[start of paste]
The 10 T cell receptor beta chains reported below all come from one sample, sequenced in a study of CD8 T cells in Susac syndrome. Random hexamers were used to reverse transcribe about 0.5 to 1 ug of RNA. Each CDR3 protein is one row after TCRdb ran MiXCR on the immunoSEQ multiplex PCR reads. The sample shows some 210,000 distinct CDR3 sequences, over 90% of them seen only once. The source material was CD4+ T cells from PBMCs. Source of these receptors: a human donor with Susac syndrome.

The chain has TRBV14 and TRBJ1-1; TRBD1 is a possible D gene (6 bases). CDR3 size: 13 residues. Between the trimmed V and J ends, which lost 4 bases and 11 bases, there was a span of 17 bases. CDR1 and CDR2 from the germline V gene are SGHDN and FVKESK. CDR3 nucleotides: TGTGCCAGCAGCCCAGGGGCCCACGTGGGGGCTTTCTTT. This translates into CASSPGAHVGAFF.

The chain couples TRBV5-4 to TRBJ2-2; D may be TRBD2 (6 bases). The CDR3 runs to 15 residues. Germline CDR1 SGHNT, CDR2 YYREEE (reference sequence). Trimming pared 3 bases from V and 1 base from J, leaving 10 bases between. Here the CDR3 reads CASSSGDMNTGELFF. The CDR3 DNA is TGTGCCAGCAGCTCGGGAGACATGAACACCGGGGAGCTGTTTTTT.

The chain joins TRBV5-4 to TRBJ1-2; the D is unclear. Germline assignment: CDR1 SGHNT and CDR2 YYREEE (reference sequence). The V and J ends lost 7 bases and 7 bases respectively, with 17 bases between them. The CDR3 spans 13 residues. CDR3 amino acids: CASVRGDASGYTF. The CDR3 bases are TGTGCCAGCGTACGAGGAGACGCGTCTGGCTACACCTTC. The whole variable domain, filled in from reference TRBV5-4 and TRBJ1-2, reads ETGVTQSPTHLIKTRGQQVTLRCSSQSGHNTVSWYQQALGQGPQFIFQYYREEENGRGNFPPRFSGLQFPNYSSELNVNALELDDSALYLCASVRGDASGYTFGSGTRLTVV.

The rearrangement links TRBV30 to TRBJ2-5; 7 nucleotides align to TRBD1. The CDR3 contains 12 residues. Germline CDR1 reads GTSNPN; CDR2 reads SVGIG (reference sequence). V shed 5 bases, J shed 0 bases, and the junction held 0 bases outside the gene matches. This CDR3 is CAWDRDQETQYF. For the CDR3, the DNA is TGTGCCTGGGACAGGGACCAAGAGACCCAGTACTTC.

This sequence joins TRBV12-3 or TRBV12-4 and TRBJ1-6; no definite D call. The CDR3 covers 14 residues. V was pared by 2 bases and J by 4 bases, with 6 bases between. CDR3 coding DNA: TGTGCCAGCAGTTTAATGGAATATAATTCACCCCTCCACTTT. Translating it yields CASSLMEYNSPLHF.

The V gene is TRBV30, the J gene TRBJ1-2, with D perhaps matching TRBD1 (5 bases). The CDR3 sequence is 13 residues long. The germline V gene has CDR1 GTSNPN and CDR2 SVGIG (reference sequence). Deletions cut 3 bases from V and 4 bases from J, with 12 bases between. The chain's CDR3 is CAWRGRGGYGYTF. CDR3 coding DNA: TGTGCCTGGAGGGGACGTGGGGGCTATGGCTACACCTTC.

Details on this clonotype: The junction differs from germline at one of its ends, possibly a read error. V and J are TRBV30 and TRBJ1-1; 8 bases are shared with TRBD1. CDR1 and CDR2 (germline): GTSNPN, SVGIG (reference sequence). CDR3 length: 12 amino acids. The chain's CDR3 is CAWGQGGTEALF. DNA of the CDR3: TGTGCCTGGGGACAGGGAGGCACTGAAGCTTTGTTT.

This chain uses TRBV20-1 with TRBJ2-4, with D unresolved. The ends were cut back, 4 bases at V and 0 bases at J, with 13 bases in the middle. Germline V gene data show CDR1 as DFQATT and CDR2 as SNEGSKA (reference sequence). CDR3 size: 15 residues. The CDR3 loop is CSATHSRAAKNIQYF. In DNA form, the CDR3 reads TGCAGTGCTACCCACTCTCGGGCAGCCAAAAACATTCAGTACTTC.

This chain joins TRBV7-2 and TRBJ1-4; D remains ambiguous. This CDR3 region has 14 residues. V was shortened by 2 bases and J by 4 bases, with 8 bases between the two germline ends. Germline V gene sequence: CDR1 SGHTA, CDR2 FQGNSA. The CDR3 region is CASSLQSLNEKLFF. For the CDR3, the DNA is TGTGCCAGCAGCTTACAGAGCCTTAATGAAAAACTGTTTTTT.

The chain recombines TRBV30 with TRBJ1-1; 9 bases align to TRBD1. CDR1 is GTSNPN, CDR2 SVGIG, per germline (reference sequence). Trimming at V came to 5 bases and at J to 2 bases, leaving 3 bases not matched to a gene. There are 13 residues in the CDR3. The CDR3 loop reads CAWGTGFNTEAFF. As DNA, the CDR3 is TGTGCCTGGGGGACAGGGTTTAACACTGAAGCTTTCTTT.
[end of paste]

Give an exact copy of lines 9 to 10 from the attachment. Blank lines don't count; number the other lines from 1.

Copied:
This chain uses TRBV20-1 with TRBJ2-4, with D unresolved. The ends were cut back, 4 bases at V and 0 bases at J, with 13 bases in the middle. Germline V gene data show CDR1 as DFQATT and CDR2 as SNEGSKA (reference sequence). CDR3 size: 15 residues. The CDR3 loop is CSATHSRAAKNIQYF. In DNA form, the CDR3 reads TGCAGTGCTACCCACTCTCGGGCAGCCAAAAACATTCAGTACTTC.

This chain joins TRBV7-2 and TRBJ1-4; D remains ambiguous. This CDR3 region has 14 residues. V was shortened by 2 bases and J by 4 bases, with 8 bases between the two germline ends. Germline V gene sequence: CDR1 SGHTA, CDR2 FQGNSA. The CDR3 region is CASSLQSLNEKLFF. For the CDR3, the DNA is TGTGCCAGCAGCTTACAGAGCCTTAATGAAAAACTGTTTTTT.